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Consider the following multiple-choice question:

Monica had dinner at home. She _______ dinner when she _______ home.

(a) ate, came
(b) had eaten, came
(c) had eaten, had come
(d) ate, had come

According to me answer should be (d), since we use past perfect to show that one activity happened earlier before the other activity, and in the given statement Monica first reached home and then she had dinner, therefore, she ate dinner when she had come home. But the correct answer is (a).

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    Well that comes from the colloquial language. I bet somebody here would definitely comment or answer "past perfect is the correct one, however due to the evolution of the language, people don't really tend to use it(past perfect form) anymore, and hence settle on using simple past tense." – Dhanishtha Ghosh Nov 22 '20 at 10:51
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I understand your confusion. Your logic is good. However there is a big problem with such questions - they lack context. In English, changing the tense changes the meaning as one would expect. It is therefore usually possible for more than one answer to be correct but have different meanings. In this case there could be contexts that make more than one answer possible. Here is an example:

Suppose there is a court case in progress concerning Monica's murder. Monica's husband is being asked about the events on a particular evening.

Monica's husband is on the witness stand.

Lawyer: Where did Monica eat on the evening in question?

Husband: Monica had dinner at home. She had dinner when she came home.

...

Later in the trial, the lawyer is summing up.

Lawyer: Members of the jury. We know the following from the testimony of Monica's husband: Monica had dinner at home. She had eaten dinner when she came/had come home. From this we can deduce that ...


So what is the difference? Monica's husband is informing the jury of events that happened in his (simple) past. However the lawyer, in the summing-up, is relating what the husband said. Thus the lawyer is talking about the past within the past. Note that other answers could be possible if we twist the context enough.

This is really subtle. I'm not sure I can explain it better. Perhaps putting the narrative into the simple present tense will help.

Monica has dinner at home. She has dinner when she comes home.

Now put all the verbs (has, has, and comes) into the simple past, producing "had, had, came":

Monica had dinner at home. She had dinner when she came home.


This is a really tough question to answer clearly. Let us see if someone else can do better.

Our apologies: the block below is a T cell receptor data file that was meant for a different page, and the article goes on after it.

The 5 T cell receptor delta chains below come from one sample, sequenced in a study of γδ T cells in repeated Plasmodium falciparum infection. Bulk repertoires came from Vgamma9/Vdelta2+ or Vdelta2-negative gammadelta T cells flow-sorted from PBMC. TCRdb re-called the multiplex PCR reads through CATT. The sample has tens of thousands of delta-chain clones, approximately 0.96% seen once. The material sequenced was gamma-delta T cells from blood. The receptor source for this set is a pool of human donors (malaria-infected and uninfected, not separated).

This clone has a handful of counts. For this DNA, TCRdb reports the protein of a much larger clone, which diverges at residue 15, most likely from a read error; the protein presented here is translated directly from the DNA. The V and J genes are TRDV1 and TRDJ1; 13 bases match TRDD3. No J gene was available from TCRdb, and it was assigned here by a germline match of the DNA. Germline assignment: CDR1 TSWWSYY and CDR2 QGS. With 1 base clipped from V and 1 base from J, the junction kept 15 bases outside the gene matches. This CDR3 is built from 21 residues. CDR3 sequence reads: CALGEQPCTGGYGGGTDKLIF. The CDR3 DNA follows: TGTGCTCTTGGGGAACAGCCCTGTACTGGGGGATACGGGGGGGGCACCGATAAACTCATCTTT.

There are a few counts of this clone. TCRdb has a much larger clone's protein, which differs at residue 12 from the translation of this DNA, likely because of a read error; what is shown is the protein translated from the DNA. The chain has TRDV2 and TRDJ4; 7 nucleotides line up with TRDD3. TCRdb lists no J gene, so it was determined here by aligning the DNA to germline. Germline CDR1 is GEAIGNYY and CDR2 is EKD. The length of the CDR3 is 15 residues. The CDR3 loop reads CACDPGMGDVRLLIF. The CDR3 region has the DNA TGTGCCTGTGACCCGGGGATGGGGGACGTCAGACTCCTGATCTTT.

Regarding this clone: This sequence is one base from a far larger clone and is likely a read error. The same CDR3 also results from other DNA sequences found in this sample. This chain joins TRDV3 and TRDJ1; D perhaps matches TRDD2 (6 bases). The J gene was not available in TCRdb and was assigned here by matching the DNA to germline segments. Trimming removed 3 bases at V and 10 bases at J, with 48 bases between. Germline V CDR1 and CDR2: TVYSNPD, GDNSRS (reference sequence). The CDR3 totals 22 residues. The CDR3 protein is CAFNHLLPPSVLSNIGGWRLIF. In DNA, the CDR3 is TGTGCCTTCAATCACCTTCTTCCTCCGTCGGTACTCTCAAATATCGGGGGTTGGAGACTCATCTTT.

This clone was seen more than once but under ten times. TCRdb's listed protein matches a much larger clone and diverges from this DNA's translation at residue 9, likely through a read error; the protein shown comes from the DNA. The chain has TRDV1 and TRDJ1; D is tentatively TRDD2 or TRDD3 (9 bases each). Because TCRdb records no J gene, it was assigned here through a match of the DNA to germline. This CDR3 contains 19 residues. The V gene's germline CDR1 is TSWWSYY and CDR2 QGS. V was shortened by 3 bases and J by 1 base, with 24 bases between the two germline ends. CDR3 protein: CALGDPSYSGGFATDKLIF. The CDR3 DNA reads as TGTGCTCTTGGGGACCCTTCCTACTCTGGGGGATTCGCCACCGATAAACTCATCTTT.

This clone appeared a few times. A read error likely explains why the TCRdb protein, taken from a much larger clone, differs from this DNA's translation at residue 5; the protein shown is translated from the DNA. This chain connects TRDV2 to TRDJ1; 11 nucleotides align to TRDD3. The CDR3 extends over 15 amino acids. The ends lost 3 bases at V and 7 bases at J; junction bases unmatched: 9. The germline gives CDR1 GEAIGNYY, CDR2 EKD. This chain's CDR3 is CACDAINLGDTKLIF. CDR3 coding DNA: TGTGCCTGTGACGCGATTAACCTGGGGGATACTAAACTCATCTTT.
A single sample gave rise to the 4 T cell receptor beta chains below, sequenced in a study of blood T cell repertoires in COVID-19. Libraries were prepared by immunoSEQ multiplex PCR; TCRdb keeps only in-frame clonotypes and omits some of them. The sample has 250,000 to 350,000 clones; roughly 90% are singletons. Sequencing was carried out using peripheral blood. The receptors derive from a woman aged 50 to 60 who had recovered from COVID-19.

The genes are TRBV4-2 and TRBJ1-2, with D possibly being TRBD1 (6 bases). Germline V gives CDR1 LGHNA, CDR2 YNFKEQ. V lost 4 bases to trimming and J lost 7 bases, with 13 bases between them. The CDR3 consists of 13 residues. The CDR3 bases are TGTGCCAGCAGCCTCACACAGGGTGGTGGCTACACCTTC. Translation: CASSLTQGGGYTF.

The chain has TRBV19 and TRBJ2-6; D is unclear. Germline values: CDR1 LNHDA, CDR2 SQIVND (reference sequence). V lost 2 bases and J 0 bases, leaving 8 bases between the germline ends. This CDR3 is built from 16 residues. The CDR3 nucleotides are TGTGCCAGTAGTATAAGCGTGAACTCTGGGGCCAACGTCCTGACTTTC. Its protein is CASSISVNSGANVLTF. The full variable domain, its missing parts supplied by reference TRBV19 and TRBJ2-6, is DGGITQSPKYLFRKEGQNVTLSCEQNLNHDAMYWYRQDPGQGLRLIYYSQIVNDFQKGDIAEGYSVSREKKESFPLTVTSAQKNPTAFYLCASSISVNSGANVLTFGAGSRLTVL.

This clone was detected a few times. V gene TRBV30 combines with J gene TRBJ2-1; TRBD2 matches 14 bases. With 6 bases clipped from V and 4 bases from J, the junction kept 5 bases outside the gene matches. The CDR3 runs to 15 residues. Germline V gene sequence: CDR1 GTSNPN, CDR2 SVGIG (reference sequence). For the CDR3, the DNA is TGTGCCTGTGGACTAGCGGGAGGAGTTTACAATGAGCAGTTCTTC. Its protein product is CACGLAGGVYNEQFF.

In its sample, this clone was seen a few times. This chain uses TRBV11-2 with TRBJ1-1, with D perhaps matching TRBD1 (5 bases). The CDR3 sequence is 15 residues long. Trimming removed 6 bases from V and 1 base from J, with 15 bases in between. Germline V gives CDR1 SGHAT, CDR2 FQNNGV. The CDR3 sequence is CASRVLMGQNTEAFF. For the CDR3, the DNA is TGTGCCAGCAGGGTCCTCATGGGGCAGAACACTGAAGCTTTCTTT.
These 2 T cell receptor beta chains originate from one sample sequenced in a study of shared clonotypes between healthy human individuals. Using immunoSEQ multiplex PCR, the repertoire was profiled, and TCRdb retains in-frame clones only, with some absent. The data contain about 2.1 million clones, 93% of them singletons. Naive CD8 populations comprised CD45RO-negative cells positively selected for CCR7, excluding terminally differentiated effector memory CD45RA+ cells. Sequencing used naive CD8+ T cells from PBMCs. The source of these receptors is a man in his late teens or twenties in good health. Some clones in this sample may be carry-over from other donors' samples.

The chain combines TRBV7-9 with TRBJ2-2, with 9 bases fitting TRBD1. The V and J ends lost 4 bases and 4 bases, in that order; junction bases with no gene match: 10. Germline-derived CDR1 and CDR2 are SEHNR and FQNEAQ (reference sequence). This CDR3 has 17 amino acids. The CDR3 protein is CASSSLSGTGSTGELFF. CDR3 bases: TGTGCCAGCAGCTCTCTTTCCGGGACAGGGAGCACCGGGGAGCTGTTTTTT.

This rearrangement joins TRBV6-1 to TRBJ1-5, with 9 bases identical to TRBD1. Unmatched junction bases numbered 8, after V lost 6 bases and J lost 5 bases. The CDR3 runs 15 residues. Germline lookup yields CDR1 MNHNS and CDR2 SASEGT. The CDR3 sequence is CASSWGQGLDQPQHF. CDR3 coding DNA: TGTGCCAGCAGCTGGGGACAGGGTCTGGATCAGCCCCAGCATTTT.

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  • But reported speech shall also be for the first sentence. Her husband said she had had dinner if the direct speech was she had dinner – user5577 Nov 22 '20 at 15:53
  • I think I know what you are referring to but I'm not sure, as there were lots of sentences. Could you cut and paste the one you mean with some of the surrounding text? That way I can reply to your point. Thanks. – chasly - supports Monica Nov 22 '20 at 18:21
  • the first sentence "Monica had diner at home " reported speech can be "her husband said that Monica had diner at home or he said Monica had had diner at home . But with the first one direct speech could be Monica has diner at home (present). If you choose the second one there is no ambiguity . – Yves Lefol Nov 22 '20 at 19:32
  • Your second suggestion, (b) in the question, doesn't work for me. "Have dinner" is an action that happened after "come home". I don't see any reason the backshift "have dinner" but not "come home". – Eddie Kal Jan 27 at 1:03
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Unfortunately, the multiple-choice isn't a very good question. It's hard to imagine a real context in which anyone would say or write the second sentence, in any of the forms. If Monica ate at home, of course she did it after she got there. The second sentence carries no useful meaning so it's hard to say what form should be used.

If the first sentence didn't exist but you wanted to keep the same meaning, I agree with Dhanishtha Ghosh that (d) is probably grammatical but many speakers would use (a). Even then I think "She ate dinner when she got home" would be far more common in real usage.

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